Argentina and Canada has led to complex changes in world trade, the
Australian Bureau of Agricultural and Resource Economics report says.

The changes include new market access barriers, such as mandatory
labelling and bans on some grains. However, despite these restrictions,
there was no strong evidence that GM grains generally were not finding
ready markets.

"GM-producing countries already dominate the world grain trade, with
export market shares of 79 per cent for maize, 69 per cent for soya
beans, 53 per cent for cottonseed and 42 per cent for canola," the report

"Moreover, there is limited evidence of willingness by consumers to pay
high prices for products that are certified not to contain GM materials.
At this stage, the market for certified non-GM grain would appear to be
only a niche one."

The report will further inflame the debate over GM technology after last
week's landmark determination by the Office of the Gene Technology
Regulator that InVigor GM canola was safe for commercial release.

This would make InVigor the third GM plant species available to farmers
in Australia after cotton and a blue-tinged carnation, but the first one
primarily produced for food and stockfeed. However, its commercial
release is still blocked by precautionary freezes of up to five years on
GM crops imposed or planned by all the southern states.

The states' concerns, shared by many farmers, centre largely on market
resistance to GM crops, the costs of segregating them, and the threat to
Australia's clean, green marketing image.

On Friday, Western Australian Agriculture Minister Kim Chance ruled out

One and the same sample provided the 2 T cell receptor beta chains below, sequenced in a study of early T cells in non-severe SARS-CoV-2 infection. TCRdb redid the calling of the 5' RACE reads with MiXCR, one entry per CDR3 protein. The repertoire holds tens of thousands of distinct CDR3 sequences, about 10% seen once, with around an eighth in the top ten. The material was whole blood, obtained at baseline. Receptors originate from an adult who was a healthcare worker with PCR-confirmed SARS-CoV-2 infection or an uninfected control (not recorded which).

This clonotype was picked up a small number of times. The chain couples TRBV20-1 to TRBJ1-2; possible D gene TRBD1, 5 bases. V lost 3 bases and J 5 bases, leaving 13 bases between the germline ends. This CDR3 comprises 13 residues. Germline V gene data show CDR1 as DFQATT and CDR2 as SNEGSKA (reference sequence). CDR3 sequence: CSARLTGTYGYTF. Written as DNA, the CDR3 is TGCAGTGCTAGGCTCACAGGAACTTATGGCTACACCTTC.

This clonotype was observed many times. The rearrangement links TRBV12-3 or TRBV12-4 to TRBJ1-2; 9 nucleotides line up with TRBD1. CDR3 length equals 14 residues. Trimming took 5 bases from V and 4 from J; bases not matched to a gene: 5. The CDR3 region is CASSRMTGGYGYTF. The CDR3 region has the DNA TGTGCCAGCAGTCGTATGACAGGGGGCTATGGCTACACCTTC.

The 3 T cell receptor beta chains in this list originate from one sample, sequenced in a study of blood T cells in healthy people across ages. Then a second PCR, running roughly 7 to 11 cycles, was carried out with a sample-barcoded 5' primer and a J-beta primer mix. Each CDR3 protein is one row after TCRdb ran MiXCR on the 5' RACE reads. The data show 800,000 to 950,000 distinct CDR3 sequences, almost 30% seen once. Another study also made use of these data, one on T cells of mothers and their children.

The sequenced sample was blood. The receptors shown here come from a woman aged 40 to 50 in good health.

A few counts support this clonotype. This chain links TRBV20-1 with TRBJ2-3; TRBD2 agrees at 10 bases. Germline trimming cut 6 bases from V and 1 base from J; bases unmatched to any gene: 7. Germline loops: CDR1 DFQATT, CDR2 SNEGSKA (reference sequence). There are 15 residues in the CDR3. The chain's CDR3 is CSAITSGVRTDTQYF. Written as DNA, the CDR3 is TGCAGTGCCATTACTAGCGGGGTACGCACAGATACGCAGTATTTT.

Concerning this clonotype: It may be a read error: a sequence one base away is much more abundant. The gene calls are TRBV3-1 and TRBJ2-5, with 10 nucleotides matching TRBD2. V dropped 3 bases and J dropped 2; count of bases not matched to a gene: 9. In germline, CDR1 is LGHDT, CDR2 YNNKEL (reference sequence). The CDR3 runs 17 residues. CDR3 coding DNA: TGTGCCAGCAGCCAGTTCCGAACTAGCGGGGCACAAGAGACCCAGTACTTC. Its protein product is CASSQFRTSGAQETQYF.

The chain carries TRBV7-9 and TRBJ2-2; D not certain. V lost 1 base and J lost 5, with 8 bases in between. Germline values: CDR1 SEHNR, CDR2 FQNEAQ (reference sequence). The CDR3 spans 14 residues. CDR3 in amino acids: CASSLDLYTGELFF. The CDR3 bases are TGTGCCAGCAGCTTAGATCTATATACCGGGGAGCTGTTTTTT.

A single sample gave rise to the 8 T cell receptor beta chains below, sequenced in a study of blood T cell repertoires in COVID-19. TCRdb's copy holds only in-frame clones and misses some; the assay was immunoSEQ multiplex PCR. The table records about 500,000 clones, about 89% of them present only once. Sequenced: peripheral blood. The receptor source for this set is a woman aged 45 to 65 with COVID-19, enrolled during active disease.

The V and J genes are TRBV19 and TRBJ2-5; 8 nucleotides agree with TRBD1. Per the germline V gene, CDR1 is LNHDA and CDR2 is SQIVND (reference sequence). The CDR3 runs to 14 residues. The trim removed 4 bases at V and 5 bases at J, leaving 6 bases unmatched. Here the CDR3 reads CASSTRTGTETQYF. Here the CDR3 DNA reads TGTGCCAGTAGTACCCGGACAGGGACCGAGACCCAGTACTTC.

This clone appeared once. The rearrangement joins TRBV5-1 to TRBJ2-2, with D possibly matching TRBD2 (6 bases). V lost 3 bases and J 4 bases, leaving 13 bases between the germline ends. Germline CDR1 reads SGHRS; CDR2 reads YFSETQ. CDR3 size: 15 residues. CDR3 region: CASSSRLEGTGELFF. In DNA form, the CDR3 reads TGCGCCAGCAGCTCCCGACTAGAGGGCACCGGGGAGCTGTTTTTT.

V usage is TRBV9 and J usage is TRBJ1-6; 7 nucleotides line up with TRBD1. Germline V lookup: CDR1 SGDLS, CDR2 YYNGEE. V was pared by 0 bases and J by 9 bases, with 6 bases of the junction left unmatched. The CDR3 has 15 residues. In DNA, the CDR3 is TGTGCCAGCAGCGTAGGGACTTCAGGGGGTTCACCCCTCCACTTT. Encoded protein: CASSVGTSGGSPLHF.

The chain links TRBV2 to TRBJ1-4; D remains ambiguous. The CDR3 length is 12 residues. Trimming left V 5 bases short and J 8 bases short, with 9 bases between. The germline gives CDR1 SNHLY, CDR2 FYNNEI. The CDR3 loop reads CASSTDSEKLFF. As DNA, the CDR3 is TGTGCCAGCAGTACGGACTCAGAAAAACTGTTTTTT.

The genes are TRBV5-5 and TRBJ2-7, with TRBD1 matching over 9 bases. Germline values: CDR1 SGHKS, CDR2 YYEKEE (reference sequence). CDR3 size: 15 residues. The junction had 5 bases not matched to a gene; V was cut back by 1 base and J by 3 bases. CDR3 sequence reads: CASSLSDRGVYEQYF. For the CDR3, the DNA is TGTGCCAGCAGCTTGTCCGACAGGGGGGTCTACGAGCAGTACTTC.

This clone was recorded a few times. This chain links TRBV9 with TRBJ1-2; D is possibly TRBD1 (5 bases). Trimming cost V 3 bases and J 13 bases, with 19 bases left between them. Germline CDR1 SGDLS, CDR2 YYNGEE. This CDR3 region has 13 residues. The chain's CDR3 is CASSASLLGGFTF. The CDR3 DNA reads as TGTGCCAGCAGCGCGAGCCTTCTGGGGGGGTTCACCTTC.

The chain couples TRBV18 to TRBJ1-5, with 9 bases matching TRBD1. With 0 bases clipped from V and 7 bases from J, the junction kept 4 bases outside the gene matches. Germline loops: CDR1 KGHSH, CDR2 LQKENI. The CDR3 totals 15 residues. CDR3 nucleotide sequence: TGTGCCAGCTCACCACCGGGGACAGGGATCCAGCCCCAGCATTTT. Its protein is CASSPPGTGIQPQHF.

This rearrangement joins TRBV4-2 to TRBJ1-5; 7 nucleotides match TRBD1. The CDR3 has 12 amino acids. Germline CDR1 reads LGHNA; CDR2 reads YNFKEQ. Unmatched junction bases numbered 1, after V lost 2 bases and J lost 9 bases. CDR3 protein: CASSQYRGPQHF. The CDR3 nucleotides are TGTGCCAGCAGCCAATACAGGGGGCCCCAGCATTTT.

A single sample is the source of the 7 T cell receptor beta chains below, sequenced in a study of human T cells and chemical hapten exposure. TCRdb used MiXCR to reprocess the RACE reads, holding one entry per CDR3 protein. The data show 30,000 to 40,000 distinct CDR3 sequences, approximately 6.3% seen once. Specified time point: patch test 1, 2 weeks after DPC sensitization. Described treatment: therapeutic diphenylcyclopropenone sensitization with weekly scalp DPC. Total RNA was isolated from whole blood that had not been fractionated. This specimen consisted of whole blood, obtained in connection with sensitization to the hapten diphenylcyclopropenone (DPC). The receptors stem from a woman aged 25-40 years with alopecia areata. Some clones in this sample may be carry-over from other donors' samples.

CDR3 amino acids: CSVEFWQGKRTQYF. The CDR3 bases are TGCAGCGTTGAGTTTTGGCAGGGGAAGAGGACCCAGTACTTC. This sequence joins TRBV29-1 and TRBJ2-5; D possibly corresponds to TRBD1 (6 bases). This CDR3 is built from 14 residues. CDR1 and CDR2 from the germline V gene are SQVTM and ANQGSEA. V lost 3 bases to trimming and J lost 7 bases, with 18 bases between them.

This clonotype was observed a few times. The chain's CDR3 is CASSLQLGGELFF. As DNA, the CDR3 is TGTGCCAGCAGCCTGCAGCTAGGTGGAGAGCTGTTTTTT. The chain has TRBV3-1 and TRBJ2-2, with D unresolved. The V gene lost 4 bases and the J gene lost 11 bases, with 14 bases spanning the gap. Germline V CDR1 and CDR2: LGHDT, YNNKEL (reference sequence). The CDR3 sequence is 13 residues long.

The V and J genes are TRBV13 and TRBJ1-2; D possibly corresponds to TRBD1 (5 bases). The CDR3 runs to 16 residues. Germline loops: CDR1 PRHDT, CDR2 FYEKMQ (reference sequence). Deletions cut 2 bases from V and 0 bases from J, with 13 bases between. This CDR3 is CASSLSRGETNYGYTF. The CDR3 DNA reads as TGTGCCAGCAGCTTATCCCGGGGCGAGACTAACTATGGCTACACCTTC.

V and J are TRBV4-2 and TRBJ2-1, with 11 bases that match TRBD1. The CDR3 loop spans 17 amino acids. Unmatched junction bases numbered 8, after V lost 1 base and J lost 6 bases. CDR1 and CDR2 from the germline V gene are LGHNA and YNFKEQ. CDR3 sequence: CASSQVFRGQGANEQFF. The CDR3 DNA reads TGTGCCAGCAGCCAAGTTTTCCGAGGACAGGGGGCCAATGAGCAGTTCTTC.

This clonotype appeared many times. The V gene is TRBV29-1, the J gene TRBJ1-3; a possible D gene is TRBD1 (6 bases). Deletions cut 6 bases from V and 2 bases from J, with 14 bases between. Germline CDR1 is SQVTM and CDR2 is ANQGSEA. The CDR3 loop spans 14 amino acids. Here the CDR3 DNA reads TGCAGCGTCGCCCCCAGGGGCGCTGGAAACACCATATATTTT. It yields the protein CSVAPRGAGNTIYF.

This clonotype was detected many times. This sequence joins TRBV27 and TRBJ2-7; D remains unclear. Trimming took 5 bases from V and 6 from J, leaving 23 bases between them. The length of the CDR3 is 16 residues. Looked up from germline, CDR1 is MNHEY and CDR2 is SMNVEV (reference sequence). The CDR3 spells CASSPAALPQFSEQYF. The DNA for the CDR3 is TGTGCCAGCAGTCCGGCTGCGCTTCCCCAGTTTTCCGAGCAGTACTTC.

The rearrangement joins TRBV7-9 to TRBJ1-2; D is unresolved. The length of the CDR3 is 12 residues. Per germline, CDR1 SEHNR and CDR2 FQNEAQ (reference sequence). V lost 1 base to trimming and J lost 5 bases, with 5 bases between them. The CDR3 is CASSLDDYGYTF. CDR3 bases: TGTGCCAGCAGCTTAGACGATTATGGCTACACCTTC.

any commercial releases of GM crops for three years in the country's
biggest grain-producing state. Victoria, South Australia and NSW could
still allow a commercial release of canola next season, or at least
large-scale trials, under the different regimes they have in place.

In its report, ABARE noted concerns by national wheat exporter AWB and
barley exporter ABB Grain that the release of GM canola in Australia
could jeopardise markets for other grains because of concern about
contamination. However, it said there was little evidence that GM-
producing countries were having difficulty gaining market access for non-
GM grains.


Status of genetically modified crops
[sent by AGNET, Canada, Jul 31, 2003]

* Industry-agreed moratorium on commercial release of GM canola until
March 2004.
* Two independent studies into trade and co-existence issues to determine
position beyond 2004
* Victorian Farmers Federation last week decided to oppose a three-year

* Moratorium on GM food crops until March 2006.
* Trials can continue.
* NSW Farmers Association last week voted to support paddock-sized trials
totalling up to 5000 ha of GM canola in 2004 and 2005.

* Legislation planned by next autumn to stop commercial release of GM
crops unless they can be proved not to harm markets or other crops.
* Complete prohibition on Kangaroo Island and Eyre Peninsula.

* Legislation drafted for moratorium on commercial release of GM crops
until 2006 provides for GM-free zones expected to cover all farmland.

* No moratorium on commercial releases but grows little canola, the only
GM food crop ready for release in next three years.
* Premier Beattie says other states' bans are a political stunt.

* GM canola declared a noxious weed for next five years.
* Conducting GM poppy trials.